Weather school: Insolation and the solar constant

Equatorial regions get about 2.5 times more incoming solar energy than polar regions

In my last article, we gently stuck our toes into the idea of going back to school with our first weather school class. In that class we discussed how the sun creates energy and then how that energy travels from the sun to Earth. Today we will start to look at how that energy is distributed around the Earth.

If we look at Earth’s distance from the sun and calculate how much of the sun’s total energy the Earth receives, we would discover we only receive about one two-billionths (1/2,000,000,000) of the sun’s total energy output. Even this tiny amount of the sun’s energy is an enormous amount of energy to be added to Earth’s system.

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When climatologists and meteorologists talk about incoming energy from the sun, we use the term insolation. This term is used whether we are talking about the sun’s energy arriving at the top of the atmosphere or at the surface of the Earth. Since our atmosphere can affect the amount of the sun’s energy reaching the surface, scientists like to know how much energy is reaching Earth at the top of the atmosphere. This insolation is called the solar constant.

The solar constant is the average amount of insolation received at the top of the atmosphere when Earth is at its average distance from the sun. We need to use the average distance from the sun because Earth’s orbit is not perfectly round, but is actually slightly elliptical. On average, the Earth is about 150 million kilometres from the sun. At its closest point, called perihelion, around Jan. 3, the Earth is about 147 million km from the sun. The farthest point, or aphelion, occurs around July 4 when the Earth is about 152 million km from the sun. This means it is not the change in distance from the sun that causes us to have seasons, as we are closest to the sun in the winter. More on this in the next issue.

Counting calories

Now back to the solar constant. The solar constant value is 1,372 watts per square metre. While this is the typical way of looking at the solar constant, another way of expressing it would be that it equals about two calories per square centimetre per minute. A calorie is the amount of energy needed to raise the temperature of one gram (that is, about one millilitre) of water by 1 C.

One of the bigger questions that has arisen lately is, just how constant is the energy output from the sun? While this is a hot topic, it is actually a very complicated one to figure out. The best estimates put the variability of the solar constant around 0.1 to 0.2 per cent, or about 1.2 to two watts per square metre. While there is no argument that even a fairly small change in the sun’s energy output can have big effects here on Earth, this small variation has little impact on the total energy reaching Earth. We will hopefully take a deep look at this topic in a future weather class.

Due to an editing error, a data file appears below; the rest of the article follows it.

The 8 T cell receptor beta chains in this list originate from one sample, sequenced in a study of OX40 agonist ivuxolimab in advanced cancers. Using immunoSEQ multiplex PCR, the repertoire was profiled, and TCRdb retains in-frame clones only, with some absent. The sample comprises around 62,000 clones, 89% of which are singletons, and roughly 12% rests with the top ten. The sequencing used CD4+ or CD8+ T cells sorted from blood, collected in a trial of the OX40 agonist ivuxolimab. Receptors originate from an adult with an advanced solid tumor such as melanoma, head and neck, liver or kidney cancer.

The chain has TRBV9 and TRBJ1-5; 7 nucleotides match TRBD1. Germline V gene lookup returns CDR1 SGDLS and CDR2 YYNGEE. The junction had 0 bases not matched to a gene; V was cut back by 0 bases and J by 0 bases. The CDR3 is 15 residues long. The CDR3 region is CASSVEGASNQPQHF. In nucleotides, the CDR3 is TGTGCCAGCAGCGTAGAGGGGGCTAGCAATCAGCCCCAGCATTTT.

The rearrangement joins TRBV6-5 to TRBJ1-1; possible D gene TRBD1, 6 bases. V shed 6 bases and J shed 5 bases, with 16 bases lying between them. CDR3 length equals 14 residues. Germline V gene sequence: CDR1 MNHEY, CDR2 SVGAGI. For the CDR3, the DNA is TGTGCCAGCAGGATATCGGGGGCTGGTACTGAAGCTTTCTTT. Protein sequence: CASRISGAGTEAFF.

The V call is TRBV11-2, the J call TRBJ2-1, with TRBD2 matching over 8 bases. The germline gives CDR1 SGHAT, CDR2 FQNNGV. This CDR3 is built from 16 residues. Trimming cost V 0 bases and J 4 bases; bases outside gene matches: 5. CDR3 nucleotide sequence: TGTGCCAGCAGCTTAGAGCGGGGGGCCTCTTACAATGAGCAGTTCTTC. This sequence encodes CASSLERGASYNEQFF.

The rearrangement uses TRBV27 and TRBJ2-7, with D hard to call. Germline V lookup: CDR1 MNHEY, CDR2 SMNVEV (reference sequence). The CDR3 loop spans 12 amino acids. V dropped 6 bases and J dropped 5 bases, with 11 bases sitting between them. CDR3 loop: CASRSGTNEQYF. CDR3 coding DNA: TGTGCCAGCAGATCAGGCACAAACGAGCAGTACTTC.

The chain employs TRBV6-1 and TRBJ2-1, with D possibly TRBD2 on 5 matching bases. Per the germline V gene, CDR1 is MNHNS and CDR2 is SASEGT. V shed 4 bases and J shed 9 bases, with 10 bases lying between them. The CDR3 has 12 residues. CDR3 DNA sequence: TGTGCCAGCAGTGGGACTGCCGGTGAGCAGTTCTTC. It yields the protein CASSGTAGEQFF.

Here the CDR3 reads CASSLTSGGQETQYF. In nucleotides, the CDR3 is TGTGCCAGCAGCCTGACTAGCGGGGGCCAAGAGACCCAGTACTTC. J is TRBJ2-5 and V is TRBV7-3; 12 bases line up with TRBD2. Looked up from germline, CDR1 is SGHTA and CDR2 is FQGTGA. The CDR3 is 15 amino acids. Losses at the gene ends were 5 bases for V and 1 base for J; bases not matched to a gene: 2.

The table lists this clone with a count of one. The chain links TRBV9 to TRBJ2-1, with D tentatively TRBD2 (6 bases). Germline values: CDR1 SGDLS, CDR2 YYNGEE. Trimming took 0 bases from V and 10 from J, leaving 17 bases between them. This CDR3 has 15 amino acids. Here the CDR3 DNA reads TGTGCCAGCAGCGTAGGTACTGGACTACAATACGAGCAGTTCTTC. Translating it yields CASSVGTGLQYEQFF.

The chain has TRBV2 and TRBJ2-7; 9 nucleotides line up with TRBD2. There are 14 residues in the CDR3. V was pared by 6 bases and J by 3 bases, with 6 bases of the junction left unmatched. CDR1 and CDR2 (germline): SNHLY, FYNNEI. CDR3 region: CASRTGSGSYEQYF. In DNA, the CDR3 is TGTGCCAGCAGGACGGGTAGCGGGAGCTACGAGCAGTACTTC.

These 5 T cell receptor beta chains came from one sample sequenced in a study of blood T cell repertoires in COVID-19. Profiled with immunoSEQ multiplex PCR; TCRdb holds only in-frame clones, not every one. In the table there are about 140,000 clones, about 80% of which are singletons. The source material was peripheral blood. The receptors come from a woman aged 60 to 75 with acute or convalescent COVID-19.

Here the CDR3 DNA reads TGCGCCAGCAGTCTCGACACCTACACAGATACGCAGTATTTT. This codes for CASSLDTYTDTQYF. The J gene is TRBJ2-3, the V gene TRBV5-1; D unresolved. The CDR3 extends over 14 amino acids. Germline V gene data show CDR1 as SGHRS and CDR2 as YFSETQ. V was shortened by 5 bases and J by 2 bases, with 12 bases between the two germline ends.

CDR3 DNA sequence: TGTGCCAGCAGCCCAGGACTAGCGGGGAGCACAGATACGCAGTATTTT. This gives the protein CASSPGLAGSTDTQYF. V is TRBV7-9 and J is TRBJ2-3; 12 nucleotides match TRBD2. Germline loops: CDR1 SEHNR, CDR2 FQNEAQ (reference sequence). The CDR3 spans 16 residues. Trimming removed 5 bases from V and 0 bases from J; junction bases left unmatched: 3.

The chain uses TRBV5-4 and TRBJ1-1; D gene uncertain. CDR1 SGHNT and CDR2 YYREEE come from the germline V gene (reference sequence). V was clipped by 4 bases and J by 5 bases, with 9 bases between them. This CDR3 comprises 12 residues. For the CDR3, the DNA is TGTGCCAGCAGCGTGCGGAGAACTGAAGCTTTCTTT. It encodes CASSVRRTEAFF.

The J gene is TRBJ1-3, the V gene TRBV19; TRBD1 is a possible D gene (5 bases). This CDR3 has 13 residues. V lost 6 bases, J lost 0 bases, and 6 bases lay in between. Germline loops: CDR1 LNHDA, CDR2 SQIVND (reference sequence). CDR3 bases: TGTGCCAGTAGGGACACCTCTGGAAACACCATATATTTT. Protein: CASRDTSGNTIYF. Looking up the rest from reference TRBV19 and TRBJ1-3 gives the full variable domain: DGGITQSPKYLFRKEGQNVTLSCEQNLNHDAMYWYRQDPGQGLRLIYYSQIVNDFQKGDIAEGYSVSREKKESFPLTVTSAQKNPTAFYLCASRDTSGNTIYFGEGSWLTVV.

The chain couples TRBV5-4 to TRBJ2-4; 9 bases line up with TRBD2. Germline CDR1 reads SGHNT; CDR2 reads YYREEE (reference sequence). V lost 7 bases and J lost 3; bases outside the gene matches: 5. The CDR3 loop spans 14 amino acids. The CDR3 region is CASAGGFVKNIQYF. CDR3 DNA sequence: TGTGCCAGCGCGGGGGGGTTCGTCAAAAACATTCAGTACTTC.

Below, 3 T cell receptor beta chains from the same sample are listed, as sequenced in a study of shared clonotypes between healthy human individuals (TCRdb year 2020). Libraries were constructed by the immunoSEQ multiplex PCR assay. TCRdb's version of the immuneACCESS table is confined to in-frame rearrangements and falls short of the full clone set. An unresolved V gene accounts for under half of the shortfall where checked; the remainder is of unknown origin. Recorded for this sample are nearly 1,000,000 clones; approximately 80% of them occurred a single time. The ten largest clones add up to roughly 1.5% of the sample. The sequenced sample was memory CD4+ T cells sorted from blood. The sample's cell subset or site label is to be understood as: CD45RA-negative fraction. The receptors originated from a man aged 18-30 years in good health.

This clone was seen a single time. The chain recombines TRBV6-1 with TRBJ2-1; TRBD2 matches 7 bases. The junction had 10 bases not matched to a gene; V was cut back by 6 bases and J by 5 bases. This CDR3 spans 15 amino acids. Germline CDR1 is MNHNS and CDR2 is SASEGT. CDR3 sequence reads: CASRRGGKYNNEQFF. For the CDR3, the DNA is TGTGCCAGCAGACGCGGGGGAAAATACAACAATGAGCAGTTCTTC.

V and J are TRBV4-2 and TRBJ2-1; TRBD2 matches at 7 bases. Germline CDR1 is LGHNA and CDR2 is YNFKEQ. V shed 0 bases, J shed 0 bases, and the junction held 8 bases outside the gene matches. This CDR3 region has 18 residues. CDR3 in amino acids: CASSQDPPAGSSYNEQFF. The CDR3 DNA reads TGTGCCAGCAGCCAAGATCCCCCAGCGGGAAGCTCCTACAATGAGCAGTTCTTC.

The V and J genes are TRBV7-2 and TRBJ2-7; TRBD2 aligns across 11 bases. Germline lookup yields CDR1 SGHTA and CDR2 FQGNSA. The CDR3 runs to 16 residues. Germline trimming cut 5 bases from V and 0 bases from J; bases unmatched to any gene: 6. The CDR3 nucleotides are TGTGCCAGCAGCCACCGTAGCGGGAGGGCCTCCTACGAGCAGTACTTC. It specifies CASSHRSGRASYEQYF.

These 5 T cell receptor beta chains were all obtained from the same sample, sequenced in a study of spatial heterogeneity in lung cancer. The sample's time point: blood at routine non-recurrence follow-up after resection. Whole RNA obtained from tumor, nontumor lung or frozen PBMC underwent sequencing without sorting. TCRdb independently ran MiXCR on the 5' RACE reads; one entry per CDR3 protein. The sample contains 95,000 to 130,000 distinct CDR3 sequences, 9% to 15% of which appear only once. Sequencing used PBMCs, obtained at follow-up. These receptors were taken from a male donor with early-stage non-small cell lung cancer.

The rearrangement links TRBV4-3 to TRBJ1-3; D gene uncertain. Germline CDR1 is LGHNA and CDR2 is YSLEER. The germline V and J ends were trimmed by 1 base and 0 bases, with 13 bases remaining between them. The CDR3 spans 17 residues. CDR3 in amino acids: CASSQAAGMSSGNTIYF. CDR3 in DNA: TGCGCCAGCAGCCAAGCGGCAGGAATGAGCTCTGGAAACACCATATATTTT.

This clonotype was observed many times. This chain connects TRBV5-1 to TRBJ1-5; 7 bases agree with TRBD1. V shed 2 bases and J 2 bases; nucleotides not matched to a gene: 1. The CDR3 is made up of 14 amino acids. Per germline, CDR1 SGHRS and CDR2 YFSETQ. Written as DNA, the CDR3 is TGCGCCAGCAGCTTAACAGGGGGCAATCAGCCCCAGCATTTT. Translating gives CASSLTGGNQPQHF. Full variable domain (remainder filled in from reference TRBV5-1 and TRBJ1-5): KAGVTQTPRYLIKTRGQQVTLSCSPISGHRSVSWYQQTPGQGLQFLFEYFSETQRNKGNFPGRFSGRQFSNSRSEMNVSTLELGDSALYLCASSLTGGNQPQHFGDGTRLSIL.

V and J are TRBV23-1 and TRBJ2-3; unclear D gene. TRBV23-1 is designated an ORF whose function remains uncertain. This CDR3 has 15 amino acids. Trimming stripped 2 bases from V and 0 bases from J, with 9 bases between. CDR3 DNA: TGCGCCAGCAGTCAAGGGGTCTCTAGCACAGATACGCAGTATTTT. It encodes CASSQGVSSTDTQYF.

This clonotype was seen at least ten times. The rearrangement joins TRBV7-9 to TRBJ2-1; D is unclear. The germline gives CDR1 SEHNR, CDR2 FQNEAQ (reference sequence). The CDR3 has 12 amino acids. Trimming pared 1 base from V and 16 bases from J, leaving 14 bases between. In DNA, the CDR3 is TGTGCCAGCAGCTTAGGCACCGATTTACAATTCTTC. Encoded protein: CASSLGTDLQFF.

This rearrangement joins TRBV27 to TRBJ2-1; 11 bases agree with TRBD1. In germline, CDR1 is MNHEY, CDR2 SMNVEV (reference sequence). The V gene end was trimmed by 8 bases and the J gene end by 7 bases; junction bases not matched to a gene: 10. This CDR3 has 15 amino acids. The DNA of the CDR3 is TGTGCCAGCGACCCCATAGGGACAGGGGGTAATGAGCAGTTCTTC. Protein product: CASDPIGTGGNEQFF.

So, we now know the Earth receives energy from the sun at a fairly constant rate. If the Earth was a flat object pointing straight at the sun, things would be pretty simple, but we are not flat, we are a sphere (and no, I am not going to get into an argument about flat Earth versus round Earth, the Earth is a sphere!), and this creates all sorts of problems.

Earth’s curved surface results in different parts of the Earth receiving different amounts of insolation. Areas of the Earth that have the sun directly overhead, so the sun’s rays hit perpendicular to the Earth’s surface, will receive the maximum amount of insolation. The farther away from perpendicular the sun’s rays are, the less insolation is received. On Earth, the equatorial regions receive 2.5 times more insolation than at the poles.

Keep in mind we are talking about the amount of insolation received at the top of the atmosphere. If we looked at the amount of insolation received at the surface, we’d find an even greater difference. Since the polar regions have a low solar angle, energy from the sun has to travel through much more atmosphere when compared to equatorial regions. This longer path results in more energy being absorbed and reflected, resulting in even less energy making it to the ground.

Well, I think we will have to stop the class here. In our next class we’ll continue our look at solar radiation by examining global net radiation and exploring the reasons for seasons and their effect on our energy balance.

About the author

Co-operator contributor

Daniel Bezte

Daniel Bezte is a teacher by profession with a BA (Hon.) in geography, specializing in climatology, from the U of W. He operates a computerized weather station near Birds Hill Park.

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